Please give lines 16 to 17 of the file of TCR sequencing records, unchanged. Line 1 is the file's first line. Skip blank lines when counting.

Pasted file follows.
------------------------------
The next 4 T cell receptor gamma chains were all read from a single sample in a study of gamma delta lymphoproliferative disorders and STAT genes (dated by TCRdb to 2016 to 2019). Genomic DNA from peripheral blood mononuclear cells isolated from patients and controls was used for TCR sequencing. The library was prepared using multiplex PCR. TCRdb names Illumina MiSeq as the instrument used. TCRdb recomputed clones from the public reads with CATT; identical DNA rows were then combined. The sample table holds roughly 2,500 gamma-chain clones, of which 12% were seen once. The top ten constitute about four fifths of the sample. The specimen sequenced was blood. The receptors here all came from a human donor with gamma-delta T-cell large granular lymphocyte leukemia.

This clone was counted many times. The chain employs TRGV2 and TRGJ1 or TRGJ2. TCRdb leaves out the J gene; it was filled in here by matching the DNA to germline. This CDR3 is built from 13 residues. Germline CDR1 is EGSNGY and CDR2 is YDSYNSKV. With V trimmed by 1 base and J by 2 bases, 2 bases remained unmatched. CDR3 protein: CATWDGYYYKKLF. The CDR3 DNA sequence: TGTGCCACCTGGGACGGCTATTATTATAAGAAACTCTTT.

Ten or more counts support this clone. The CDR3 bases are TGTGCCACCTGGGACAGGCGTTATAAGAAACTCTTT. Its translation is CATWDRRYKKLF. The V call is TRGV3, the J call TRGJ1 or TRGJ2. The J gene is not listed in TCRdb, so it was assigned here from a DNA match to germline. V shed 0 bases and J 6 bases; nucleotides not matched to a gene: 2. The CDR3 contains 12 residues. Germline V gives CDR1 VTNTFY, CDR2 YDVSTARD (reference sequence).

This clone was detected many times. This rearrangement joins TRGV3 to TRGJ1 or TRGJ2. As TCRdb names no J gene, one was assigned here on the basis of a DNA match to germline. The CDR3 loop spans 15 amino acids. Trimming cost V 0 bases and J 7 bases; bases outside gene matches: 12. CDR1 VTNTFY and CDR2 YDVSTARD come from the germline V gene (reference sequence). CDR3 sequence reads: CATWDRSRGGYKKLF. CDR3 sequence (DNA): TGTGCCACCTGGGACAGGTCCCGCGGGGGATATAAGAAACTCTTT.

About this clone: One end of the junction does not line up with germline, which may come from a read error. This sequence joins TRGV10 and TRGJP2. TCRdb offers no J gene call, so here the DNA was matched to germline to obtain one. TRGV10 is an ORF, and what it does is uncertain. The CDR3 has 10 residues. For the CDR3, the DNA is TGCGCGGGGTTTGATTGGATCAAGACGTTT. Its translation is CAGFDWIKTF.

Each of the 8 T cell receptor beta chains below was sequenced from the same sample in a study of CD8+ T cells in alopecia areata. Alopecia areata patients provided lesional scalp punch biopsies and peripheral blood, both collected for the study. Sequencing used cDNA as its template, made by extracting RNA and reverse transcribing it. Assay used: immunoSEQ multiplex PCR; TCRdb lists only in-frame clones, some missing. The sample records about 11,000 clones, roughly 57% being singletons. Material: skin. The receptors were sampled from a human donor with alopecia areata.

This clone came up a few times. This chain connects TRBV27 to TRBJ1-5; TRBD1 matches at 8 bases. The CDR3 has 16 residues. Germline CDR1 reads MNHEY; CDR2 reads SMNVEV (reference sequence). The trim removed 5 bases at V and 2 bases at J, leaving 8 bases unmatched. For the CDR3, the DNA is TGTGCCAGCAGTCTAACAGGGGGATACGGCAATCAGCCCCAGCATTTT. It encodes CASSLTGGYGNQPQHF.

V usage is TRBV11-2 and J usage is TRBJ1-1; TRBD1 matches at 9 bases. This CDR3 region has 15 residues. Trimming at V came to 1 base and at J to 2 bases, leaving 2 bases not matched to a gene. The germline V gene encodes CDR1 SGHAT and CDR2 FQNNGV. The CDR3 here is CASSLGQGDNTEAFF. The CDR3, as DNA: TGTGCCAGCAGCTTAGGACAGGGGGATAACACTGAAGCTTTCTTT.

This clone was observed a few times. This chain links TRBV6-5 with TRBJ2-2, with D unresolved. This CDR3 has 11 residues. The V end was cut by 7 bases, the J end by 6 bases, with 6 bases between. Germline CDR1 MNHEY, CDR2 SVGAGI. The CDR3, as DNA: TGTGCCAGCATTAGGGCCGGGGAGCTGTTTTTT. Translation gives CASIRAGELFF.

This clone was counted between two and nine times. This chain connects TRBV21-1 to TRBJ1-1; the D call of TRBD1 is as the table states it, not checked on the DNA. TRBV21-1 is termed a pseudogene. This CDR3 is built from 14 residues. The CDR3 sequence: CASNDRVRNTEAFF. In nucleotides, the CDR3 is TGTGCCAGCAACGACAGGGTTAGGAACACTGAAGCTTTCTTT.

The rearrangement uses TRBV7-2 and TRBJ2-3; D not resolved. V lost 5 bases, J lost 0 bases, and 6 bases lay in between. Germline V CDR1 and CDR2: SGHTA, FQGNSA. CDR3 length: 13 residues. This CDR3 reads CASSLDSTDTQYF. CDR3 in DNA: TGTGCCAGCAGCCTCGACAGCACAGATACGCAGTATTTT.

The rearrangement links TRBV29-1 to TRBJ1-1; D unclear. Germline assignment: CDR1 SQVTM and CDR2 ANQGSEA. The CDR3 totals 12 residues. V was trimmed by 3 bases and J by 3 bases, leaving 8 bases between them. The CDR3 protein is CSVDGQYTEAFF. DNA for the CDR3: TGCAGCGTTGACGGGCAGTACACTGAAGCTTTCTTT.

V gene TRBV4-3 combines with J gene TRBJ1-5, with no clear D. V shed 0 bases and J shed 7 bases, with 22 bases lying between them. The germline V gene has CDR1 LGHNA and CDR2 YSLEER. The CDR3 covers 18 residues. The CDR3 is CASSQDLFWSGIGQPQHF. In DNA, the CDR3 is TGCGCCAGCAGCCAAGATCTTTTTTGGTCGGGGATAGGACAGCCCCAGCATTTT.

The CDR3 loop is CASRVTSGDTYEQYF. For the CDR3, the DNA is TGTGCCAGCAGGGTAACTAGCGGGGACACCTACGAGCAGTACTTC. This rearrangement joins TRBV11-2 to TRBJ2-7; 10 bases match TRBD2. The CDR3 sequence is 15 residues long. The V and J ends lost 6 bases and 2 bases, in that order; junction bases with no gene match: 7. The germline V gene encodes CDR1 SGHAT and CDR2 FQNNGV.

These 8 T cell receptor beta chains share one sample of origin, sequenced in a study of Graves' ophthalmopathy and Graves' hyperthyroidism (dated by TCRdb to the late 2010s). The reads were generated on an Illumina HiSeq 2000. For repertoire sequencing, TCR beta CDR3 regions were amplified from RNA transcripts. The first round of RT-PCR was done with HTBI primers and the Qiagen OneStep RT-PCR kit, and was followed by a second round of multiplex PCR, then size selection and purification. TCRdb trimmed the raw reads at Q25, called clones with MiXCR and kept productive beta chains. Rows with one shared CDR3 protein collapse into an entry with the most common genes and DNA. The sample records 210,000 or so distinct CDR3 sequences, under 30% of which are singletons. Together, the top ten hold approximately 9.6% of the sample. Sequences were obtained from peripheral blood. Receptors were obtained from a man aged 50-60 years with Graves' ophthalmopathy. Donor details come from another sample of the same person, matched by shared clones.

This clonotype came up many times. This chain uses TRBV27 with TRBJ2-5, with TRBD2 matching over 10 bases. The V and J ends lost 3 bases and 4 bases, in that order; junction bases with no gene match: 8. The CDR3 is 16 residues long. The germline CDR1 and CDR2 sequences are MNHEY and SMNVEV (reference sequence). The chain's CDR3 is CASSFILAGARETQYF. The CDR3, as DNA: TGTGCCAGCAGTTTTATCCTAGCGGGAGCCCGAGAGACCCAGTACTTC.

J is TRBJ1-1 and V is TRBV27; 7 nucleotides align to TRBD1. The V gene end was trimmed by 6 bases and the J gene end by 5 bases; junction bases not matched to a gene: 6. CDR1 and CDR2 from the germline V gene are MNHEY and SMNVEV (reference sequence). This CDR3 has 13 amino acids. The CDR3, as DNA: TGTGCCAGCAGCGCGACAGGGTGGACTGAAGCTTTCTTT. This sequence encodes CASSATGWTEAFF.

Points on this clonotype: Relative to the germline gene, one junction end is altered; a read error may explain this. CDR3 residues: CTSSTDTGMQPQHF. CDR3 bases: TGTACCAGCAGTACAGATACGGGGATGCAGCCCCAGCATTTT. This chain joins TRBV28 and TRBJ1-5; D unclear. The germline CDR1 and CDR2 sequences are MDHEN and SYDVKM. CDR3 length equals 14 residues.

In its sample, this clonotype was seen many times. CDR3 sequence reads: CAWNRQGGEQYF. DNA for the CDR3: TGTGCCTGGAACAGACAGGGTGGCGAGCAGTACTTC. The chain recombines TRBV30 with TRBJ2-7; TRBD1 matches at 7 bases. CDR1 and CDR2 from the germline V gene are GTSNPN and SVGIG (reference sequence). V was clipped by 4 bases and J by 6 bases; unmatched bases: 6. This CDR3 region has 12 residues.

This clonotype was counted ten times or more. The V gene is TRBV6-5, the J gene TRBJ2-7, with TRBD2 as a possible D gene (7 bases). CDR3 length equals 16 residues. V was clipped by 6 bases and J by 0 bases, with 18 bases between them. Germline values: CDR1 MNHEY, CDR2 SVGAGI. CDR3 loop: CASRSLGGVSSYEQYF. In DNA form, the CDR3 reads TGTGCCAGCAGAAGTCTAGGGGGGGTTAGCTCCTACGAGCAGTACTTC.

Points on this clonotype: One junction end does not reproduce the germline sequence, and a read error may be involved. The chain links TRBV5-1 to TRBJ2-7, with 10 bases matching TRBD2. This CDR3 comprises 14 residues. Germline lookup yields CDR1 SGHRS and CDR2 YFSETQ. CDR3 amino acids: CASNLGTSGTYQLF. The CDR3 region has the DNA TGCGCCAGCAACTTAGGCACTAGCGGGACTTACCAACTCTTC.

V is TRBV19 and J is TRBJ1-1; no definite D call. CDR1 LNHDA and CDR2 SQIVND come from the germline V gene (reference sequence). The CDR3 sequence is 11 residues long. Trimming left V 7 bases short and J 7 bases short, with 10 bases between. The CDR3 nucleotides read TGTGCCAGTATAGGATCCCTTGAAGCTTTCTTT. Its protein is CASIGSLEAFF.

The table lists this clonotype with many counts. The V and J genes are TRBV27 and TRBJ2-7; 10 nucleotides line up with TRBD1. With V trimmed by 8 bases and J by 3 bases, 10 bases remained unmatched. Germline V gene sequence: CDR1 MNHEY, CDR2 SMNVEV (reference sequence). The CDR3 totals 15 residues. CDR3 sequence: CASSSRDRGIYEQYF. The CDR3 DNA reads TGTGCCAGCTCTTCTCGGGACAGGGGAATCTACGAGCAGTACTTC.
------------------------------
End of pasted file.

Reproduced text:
This clonotype came up many times. This chain uses TRBV27 with TRBJ2-5, with TRBD2 matching over 10 bases. The V and J ends lost 3 bases and 4 bases, in that order; junction bases with no gene match: 8. The CDR3 is 16 residues long. The germline CDR1 and CDR2 sequences are MNHEY and SMNVEV (reference sequence). The chain's CDR3 is CASSFILAGARETQYF. The CDR3, as DNA: TGTGCCAGCAGTTTTATCCTAGCGGGAGCCCGAGAGACCCAGTACTTC.

J is TRBJ1-1 and V is TRBV27; 7 nucleotides align to TRBD1. The V gene end was trimmed by 6 bases and the J gene end by 5 bases; junction bases not matched to a gene: 6. CDR1 and CDR2 from the germline V gene are MNHEY and SMNVEV (reference sequence). This CDR3 has 13 amino acids. The CDR3, as DNA: TGTGCCAGCAGCGCGACAGGGTGGACTGAAGCTTTCTTT. This sequence encodes CASSATGWTEAFF.